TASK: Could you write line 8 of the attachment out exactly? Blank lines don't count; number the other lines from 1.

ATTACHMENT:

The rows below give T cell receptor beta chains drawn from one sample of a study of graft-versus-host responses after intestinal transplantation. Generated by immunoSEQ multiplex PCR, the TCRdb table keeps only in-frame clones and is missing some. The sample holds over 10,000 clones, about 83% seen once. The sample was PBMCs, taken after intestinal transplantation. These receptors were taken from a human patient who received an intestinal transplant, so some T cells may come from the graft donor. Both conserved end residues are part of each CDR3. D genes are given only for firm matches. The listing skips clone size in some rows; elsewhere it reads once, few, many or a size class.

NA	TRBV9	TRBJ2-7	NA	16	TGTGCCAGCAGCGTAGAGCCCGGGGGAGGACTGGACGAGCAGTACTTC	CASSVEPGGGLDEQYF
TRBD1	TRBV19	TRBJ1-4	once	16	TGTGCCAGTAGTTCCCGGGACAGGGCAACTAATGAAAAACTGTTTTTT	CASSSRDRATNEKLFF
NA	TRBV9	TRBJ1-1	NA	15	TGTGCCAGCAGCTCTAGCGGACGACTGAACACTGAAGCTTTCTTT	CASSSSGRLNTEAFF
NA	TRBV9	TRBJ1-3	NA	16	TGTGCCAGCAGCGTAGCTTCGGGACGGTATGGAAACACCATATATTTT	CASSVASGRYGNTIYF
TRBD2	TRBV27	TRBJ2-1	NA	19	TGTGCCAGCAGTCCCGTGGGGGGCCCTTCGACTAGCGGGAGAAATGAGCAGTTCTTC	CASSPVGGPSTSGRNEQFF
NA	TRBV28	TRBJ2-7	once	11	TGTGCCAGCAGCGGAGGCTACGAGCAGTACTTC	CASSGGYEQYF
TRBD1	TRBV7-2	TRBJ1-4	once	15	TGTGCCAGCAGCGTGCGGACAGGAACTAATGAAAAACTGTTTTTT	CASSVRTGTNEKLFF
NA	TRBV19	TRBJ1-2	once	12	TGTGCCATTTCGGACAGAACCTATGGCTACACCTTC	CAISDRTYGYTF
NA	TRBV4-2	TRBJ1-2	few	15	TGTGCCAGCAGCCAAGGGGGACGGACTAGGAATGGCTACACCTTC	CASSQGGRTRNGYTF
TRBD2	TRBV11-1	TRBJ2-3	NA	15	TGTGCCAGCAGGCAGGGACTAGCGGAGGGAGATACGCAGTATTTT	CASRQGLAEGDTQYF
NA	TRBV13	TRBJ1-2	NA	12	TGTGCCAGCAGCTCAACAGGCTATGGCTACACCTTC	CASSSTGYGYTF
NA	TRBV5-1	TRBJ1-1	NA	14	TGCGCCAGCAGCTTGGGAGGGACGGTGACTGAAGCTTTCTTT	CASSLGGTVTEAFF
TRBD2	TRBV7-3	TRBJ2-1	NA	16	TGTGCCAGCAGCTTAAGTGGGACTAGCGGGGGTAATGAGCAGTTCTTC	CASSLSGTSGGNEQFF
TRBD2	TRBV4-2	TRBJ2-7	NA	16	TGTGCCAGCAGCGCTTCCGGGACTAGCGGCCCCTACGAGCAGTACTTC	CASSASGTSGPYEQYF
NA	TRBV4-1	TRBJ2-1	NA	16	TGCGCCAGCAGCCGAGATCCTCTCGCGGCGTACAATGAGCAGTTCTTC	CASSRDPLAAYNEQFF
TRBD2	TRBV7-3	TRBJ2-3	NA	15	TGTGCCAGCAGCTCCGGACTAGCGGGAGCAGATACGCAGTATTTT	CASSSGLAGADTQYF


TRBD1	TRBV7-2	TRBJ1-4	once	15	TGTGCCAGCAGCGTGCGGACAGGAACTAATGAAAAACTGTTTTTT	CASSVRTGTNEKLFF